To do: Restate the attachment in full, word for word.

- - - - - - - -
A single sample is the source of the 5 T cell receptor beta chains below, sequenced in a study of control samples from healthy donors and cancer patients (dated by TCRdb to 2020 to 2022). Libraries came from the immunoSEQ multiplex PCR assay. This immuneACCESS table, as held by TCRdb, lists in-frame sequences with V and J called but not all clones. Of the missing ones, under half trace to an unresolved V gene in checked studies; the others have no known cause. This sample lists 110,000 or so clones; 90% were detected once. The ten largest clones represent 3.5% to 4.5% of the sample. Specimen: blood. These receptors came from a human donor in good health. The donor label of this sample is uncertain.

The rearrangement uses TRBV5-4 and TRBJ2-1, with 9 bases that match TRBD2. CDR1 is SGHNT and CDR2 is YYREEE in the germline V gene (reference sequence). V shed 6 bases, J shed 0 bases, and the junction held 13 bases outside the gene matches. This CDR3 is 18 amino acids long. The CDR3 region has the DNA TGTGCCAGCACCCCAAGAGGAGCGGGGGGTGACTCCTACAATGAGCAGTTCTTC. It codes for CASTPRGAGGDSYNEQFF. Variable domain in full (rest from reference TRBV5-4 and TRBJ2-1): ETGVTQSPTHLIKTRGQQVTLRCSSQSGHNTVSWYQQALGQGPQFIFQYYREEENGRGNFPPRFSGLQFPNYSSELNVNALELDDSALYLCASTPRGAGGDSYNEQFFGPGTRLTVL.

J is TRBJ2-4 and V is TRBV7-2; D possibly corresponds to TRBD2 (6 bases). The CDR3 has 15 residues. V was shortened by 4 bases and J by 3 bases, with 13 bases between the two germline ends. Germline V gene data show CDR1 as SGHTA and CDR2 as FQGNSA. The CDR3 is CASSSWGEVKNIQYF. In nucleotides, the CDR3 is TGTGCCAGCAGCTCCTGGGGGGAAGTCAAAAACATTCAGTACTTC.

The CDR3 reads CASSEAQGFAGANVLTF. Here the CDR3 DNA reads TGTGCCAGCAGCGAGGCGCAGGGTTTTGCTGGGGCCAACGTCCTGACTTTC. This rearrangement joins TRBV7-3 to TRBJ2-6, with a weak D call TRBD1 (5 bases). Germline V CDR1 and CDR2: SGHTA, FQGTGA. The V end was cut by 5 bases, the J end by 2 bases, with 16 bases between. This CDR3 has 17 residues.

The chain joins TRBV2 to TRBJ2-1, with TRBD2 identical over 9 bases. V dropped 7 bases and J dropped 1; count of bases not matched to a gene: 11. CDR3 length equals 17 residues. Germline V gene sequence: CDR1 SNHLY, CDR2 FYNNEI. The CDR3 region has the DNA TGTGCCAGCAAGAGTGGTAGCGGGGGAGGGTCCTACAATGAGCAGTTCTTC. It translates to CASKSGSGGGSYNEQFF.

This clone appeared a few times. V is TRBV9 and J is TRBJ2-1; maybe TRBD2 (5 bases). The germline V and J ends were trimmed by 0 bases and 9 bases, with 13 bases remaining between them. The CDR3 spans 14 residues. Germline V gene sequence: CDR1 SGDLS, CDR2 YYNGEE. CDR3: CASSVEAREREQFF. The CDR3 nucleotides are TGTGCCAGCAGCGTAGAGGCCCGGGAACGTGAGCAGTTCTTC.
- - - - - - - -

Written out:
A single sample is the source of the 5 T cell receptor beta chains below, sequenced in a study of control samples from healthy donors and cancer patients (dated by TCRdb to 2020 to 2022). Libraries came from the immunoSEQ multiplex PCR assay. This immuneACCESS table, as held by TCRdb, lists in-frame sequences with V and J called but not all clones. Of the missing ones, under half trace to an unresolved V gene in checked studies; the others have no known cause. This sample lists 110,000 or so clones; 90% were detected once. The ten largest clones represent 3.5% to 4.5% of the sample. Specimen: blood. These receptors came from a human donor in good health. The donor label of this sample is uncertain.

The rearrangement uses TRBV5-4 and TRBJ2-1, with 9 bases that match TRBD2. CDR1 is SGHNT and CDR2 is YYREEE in the germline V gene (reference sequence). V shed 6 bases, J shed 0 bases, and the junction held 13 bases outside the gene matches. This CDR3 is 18 amino acids long. The CDR3 region has the DNA TGTGCCAGCACCCCAAGAGGAGCGGGGGGTGACTCCTACAATGAGCAGTTCTTC. It codes for CASTPRGAGGDSYNEQFF. Variable domain in full (rest from reference TRBV5-4 and TRBJ2-1): ETGVTQSPTHLIKTRGQQVTLRCSSQSGHNTVSWYQQALGQGPQFIFQYYREEENGRGNFPPRFSGLQFPNYSSELNVNALELDDSALYLCASTPRGAGGDSYNEQFFGPGTRLTVL.

J is TRBJ2-4 and V is TRBV7-2; D possibly corresponds to TRBD2 (6 bases). The CDR3 has 15 residues. V was shortened by 4 bases and J by 3 bases, with 13 bases between the two germline ends. Germline V gene data show CDR1 as SGHTA and CDR2 as FQGNSA. The CDR3 is CASSSWGEVKNIQYF. In nucleotides, the CDR3 is TGTGCCAGCAGCTCCTGGGGGGAAGTCAAAAACATTCAGTACTTC.

The CDR3 reads CASSEAQGFAGANVLTF. Here the CDR3 DNA reads TGTGCCAGCAGCGAGGCGCAGGGTTTTGCTGGGGCCAACGTCCTGACTTTC. This rearrangement joins TRBV7-3 to TRBJ2-6, with a weak D call TRBD1 (5 bases). Germline V CDR1 and CDR2: SGHTA, FQGTGA. The V end was cut by 5 bases, the J end by 2 bases, with 16 bases between. This CDR3 has 17 residues.

The chain joins TRBV2 to TRBJ2-1, with TRBD2 identical over 9 bases. V dropped 7 bases and J dropped 1; count of bases not matched to a gene: 11. CDR3 length equals 17 residues. Germline V gene sequence: CDR1 SNHLY, CDR2 FYNNEI. The CDR3 region has the DNA TGTGCCAGCAAGAGTGGTAGCGGGGGAGGGTCCTACAATGAGCAGTTCTTC. It translates to CASKSGSGGGSYNEQFF.

This clone appeared a few times. V is TRBV9 and J is TRBJ2-1; maybe TRBD2 (5 bases). The germline V and J ends were trimmed by 0 bases and 9 bases, with 13 bases remaining between them. The CDR3 spans 14 residues. Germline V gene sequence: CDR1 SGDLS, CDR2 YYNGEE. CDR3: CASSVEAREREQFF. The CDR3 nucleotides are TGTGCCAGCAGCGTAGAGGCCCGGGAACGTGAGCAGTTCTTC.